I’ve been looking back over some of my recent posts about how to become a more moral, less anxious and more efficient reader. As I’ve done so, I’ve been wondering what Christian ethicist Miroslav Volf would say about them.
In his essay, ‘Theology, Meaning and Power: A Conversation with George Lindbeck on Theology and the Nature of Christian Difference’, Volf says (p 55):
Though I believe that Michel Foucault slights the “domain of signifying structures” and elevates unduly the “relations of force,” he is right in warning against reducing the relations of power to relations of meaning. “Semiology” may indeed be a way of avoiding the violent character of social conflict “by reducing it to the calm Platonic form of language and dialogue,” as he suggests.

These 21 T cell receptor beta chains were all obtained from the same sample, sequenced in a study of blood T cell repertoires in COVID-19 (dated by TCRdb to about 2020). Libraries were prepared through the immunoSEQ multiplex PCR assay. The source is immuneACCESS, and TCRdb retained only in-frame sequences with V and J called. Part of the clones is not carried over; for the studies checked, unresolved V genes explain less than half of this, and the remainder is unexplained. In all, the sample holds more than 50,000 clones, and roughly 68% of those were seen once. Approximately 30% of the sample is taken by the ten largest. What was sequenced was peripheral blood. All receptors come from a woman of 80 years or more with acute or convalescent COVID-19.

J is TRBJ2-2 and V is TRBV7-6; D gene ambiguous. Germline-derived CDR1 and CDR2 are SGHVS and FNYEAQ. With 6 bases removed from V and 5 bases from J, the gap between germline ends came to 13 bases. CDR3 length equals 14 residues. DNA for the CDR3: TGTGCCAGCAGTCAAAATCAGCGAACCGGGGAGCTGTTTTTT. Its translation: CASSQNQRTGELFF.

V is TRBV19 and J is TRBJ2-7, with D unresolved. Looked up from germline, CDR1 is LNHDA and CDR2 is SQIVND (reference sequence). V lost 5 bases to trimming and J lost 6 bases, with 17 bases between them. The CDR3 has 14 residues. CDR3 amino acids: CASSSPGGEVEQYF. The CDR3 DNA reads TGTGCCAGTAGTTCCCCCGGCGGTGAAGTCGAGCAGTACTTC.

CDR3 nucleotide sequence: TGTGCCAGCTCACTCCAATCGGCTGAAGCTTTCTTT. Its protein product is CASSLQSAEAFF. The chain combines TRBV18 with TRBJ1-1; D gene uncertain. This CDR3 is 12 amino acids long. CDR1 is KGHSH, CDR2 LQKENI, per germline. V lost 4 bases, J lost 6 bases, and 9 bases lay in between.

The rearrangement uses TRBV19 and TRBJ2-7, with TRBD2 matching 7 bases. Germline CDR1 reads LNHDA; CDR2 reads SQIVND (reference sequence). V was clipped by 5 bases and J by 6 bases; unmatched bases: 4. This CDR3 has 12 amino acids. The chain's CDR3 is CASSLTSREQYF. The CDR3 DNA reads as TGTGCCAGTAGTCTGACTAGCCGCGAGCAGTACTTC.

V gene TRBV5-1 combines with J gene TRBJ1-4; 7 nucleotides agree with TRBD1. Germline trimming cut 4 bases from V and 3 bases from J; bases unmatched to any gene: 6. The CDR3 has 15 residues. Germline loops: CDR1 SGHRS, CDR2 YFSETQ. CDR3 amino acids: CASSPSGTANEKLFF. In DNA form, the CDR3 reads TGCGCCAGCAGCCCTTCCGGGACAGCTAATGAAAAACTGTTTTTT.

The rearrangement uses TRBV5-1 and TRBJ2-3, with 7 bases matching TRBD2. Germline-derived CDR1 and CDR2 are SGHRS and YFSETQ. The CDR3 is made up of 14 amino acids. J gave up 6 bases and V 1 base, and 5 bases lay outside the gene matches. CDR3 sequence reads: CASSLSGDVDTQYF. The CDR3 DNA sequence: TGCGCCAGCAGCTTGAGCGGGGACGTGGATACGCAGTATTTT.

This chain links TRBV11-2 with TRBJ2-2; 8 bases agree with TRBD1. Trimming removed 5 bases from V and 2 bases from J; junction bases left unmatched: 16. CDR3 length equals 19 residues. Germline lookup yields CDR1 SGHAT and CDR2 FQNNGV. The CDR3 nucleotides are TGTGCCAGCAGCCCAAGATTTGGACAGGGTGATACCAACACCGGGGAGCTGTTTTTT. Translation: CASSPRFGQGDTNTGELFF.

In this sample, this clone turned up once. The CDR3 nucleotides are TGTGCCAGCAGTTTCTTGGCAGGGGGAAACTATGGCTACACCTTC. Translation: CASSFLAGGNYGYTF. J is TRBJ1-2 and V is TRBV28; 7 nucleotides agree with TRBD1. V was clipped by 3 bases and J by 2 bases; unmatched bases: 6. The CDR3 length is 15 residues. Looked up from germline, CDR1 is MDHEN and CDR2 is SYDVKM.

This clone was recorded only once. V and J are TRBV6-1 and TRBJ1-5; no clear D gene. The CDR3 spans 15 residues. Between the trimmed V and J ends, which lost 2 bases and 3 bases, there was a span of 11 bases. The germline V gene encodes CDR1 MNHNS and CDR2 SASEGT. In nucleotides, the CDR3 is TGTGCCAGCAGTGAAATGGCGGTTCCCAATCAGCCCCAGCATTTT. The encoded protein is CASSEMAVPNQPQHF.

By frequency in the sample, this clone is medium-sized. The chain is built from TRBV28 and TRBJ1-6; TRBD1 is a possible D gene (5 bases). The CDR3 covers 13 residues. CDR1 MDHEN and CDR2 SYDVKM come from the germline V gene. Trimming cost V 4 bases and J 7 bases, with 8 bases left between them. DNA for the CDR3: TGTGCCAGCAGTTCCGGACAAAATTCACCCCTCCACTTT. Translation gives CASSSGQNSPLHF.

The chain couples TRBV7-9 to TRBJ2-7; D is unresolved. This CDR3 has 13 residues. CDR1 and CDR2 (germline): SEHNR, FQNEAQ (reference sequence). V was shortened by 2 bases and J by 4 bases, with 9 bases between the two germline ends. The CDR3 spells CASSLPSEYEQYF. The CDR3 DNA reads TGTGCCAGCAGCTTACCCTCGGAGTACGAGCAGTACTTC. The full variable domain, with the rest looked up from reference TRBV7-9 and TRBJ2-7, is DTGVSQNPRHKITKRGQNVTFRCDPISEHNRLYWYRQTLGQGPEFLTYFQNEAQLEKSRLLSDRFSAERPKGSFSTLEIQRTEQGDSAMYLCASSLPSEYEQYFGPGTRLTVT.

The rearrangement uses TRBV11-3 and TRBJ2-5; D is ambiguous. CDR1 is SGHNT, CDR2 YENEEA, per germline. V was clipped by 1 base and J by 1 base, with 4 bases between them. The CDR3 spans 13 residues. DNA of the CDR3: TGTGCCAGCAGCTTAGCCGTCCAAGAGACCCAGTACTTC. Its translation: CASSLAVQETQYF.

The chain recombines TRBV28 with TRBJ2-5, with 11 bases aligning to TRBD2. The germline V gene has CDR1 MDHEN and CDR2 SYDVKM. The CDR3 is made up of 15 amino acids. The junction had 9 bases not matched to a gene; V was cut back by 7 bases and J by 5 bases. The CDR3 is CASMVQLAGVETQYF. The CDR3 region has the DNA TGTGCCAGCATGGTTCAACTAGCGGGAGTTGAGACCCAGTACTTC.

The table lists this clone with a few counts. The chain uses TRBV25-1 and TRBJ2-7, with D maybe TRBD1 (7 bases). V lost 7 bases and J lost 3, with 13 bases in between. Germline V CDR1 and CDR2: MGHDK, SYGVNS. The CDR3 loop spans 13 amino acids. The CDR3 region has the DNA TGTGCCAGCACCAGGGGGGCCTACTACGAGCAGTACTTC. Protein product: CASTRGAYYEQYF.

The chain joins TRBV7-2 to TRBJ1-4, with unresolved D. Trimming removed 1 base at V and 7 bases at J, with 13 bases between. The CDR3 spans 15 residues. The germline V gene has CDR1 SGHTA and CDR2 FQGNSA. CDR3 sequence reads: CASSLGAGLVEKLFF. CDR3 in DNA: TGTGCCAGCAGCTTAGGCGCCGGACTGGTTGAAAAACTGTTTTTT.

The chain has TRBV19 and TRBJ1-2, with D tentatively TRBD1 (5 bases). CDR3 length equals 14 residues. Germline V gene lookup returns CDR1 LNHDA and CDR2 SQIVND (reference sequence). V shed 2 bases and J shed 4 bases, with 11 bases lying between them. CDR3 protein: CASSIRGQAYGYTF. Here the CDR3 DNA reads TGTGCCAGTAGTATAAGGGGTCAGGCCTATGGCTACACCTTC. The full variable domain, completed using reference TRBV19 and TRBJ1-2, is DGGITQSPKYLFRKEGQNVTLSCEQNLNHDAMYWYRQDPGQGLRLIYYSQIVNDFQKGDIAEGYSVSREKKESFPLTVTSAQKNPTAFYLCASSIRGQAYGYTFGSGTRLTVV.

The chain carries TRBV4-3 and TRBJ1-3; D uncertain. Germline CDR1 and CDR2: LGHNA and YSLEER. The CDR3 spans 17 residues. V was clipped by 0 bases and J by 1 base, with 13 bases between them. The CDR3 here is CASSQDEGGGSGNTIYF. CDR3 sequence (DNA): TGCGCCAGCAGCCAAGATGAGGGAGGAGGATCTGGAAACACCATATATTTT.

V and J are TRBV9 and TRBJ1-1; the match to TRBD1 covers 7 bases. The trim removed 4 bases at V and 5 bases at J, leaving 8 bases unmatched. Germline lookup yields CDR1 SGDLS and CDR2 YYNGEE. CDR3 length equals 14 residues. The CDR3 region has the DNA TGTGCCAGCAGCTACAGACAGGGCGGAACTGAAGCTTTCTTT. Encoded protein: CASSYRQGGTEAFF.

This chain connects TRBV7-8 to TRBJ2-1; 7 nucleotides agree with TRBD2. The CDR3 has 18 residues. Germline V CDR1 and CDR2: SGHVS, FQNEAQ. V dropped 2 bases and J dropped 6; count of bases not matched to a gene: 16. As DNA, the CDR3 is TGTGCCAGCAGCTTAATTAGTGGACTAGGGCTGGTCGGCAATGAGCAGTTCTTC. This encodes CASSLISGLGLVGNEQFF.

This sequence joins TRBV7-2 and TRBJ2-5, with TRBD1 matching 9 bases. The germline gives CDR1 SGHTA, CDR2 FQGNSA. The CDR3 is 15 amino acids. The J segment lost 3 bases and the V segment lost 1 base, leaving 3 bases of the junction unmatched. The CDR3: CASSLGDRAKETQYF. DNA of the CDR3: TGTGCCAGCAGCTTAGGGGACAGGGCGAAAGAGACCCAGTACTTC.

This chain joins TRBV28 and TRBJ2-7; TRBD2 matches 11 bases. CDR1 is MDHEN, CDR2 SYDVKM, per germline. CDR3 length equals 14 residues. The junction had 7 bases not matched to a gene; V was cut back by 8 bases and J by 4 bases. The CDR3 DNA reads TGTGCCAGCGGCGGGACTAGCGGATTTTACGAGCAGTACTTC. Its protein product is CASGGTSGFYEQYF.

The Foucauldian accusation Volf is channelling needs to be taken seriously. Attending closely to what happens when a text is read risks underestimating the ‘relations of force’ within which all texts are embedded and implicated in extending.
And it’s a real danger. If you’re anything like me, you’ll know what it’s like to get so caught up in figuring out what a text means that you overlook what it does.
To counteract this I suspect I need to get much better at ‘power reading’. I need to sit at the feet of the so-called hermeneutics of suspicion (in its Nietzschean, Marxist, feminist, psychoanalytic and post-colonial varieties) and find better ways of asking about what the text is doing — intentionally or unintentionally, with the best or worst of intentions — and how it is doing it.
It’s a mistake to treat a text simply as a neutral and inert object, lying anaethetised on the dissection table ready to be poked and prodded. No doubt doing so may help expose how it works. But most texts aren’t written to be studied — they’re written to persuade or make requests, to subvert or reinforce authority, to upset or reassure, and myriad other things.
No-one claiming to be a genuinely moral reader can afford to ignore this…